3.1.  Issues with library linkage

There are a number of issues to consider regarding library linkage:

Avoiding semihosted RVCT functions

During development work, you may wish to add the following pragma directives to your code:

#pragma import __use_no_semihosting
#pragma import __use_no_heap_region

These causes armlink to generate an error if any semihosting library function is used, or if any of the ARM library heap functions (for example malloc()) are used.

Linking with compiler helper libraries

Whenever performing a link step to create an application or dynamic shared library, you must always link with an appropriate compiler helper library. Table 1 below summarizes which library you should choose for different circumstances.

When distributing a static library to a third party that has been created using RVCT, you may also need to include the objects from an appropriate helper library in your library in case these functions are not available to the user. Please note when manually selecting the libraries that the library names and contents may change between releases of the tools, and your build scripts or makefiles may need changing in the future to reflect this.

If in doubt, the best choice would be the h_t__uf.l library as this covers most typical uses, including linking your code into a shared library and cases where the application uses some Thumb code. You should consult the RVDS End-User License Agreement (EULA) for details of the restrictions on redistribution of the RVCT libraries, including the helper libraries.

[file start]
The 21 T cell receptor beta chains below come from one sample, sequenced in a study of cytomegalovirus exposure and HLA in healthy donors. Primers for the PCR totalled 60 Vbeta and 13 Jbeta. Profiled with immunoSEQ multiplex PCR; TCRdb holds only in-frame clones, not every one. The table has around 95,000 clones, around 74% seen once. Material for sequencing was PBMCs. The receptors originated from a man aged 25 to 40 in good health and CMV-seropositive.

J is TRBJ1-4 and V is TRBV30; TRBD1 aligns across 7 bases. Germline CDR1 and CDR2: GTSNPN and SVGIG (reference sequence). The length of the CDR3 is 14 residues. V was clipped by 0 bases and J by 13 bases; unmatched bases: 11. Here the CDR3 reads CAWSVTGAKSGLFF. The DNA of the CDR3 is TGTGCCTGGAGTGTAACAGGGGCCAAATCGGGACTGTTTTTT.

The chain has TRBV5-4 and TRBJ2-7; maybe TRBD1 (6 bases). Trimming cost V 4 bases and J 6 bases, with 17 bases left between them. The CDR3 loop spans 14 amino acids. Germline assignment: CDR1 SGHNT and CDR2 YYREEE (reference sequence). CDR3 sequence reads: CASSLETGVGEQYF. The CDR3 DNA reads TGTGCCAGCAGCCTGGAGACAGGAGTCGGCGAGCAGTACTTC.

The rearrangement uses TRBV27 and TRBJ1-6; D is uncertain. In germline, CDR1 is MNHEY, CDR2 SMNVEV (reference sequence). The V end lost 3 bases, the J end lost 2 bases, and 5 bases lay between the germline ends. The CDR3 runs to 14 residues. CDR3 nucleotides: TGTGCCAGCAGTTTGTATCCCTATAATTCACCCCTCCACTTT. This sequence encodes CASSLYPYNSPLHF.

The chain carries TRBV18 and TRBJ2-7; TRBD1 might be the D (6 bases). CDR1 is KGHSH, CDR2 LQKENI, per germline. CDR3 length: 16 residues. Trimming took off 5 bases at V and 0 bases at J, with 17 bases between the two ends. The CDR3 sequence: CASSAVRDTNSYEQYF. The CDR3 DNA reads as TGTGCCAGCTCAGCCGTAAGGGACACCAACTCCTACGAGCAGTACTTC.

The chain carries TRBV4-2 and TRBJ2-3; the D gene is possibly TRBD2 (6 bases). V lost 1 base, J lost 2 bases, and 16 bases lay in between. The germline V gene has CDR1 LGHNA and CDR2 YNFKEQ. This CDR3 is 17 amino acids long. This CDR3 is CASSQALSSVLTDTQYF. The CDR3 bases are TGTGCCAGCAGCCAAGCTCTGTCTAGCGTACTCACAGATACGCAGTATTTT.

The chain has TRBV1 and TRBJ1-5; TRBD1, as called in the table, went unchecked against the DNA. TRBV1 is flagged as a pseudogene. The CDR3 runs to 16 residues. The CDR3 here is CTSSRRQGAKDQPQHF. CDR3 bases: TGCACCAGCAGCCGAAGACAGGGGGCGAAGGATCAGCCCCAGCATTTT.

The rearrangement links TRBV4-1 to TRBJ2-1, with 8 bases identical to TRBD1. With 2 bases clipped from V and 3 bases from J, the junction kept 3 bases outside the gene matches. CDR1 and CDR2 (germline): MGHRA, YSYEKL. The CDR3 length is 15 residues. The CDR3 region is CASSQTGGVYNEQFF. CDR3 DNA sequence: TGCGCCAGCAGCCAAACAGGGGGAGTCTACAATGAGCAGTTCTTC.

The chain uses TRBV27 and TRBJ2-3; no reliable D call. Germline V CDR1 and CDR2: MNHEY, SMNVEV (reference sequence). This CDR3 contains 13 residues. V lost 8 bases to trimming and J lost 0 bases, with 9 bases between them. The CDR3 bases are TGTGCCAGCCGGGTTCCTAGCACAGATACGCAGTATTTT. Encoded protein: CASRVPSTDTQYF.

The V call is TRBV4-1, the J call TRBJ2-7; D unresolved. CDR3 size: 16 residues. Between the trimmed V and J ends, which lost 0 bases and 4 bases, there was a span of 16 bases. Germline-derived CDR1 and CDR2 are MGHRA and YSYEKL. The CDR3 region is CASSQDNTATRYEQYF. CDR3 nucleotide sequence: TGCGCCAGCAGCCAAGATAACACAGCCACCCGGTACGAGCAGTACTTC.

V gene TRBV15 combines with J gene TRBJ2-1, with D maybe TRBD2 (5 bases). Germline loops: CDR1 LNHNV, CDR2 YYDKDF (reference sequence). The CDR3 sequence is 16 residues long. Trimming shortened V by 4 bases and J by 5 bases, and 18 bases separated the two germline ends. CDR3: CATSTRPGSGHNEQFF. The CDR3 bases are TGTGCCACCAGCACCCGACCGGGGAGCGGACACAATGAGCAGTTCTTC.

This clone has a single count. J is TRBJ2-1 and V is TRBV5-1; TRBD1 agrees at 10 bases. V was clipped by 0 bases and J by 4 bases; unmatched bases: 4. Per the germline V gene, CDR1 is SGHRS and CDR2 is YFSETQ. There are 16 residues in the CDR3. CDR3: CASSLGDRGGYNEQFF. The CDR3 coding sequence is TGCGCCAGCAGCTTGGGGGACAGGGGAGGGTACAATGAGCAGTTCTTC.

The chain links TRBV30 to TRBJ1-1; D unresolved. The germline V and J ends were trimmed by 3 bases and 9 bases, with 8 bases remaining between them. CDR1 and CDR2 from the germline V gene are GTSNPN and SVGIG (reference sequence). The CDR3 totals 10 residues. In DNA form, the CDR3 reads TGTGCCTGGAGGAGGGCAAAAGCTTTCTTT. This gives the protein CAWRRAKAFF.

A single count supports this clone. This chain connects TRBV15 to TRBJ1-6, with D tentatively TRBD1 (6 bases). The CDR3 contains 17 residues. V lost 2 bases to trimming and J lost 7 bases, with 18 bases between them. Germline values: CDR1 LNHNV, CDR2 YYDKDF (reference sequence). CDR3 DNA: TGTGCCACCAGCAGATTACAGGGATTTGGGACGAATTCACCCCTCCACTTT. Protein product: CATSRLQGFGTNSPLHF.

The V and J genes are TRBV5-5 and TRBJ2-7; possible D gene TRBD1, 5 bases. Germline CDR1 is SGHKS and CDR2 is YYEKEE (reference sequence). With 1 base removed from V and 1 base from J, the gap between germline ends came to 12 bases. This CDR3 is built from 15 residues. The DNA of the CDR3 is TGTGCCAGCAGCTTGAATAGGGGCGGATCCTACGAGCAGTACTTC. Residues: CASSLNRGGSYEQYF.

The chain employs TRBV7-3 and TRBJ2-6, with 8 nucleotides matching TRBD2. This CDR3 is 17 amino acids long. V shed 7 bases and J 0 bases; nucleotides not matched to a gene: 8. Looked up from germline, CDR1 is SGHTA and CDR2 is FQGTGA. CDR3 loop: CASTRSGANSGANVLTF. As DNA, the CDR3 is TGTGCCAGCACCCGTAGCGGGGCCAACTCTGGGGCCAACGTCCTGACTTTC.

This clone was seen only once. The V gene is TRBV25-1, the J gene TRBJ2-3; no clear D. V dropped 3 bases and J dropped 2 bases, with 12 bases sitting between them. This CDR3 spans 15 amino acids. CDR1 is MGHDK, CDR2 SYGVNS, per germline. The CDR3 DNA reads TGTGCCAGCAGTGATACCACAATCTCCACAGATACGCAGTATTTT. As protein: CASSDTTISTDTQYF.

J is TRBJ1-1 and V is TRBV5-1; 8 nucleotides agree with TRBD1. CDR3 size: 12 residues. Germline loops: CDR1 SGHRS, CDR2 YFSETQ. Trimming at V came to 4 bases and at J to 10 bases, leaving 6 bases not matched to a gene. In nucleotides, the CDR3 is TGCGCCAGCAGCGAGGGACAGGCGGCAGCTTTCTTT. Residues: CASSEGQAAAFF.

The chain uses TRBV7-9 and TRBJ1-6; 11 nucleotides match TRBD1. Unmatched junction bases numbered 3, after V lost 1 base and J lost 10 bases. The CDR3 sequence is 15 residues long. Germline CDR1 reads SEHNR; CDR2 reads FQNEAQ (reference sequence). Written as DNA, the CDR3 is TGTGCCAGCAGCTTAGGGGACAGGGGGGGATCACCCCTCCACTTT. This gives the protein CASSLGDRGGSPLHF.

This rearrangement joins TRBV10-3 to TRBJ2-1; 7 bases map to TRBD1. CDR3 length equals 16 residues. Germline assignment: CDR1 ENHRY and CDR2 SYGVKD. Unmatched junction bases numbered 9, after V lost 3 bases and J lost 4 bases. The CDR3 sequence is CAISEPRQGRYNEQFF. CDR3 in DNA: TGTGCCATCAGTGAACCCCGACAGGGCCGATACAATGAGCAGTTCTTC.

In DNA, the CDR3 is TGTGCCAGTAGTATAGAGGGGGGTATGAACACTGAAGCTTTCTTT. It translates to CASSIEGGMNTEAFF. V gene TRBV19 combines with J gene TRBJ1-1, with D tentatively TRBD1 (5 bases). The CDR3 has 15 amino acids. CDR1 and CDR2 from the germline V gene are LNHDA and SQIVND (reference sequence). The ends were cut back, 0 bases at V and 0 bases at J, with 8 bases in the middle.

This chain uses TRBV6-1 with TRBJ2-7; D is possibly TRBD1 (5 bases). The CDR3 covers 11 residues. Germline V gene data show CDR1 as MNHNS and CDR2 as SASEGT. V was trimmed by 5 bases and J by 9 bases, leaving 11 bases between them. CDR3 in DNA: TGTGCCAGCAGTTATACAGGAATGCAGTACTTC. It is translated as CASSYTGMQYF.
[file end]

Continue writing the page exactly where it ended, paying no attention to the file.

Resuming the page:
Table 1. Compiler helper libraries

ARM/Thumb codein your application or library?Application orlibrary?Library to use
ARM code onlyApplicationh_a__un.l
Thumb code only ormixed ARM/Thumb codeApplicationh_t__un.l
ARM code onlyShared library or Applicationh_a__uf.l
Thumb code only ormixed ARM/Thumb codeShared library or Applicationh_t__uf.l

Controlling the functions that your application links with

Whether you are building a closed or open source application, you may want to ensure that no intellectual property covered by an incompatible license is linked into your application.

The best solution in this respect is to use the ‑‑no_scanlib linker option. This leaves the library selection under your full and explicit control. If you do not use this switch, the linker will by default search the system library path as given by the RVCT30LIB environment variable or the ‑‑libpath option. As a result, the linker may pull in additional functions that you did not intend to use. The details of the linker's library searching behavior can be found in section 7.2 of the RVCT 3.0 Linker and Utilities Guide.

For additional checks on which library functions are being included by the linker, you should consult the linker's verbose output. You can obtain this using the ‑‑verbose option, and redirected to a file using ‑‑errors filename.txt. This will produce full output including details of how the linker is searching for and selecting functions from libraries to resolve references in your object files.

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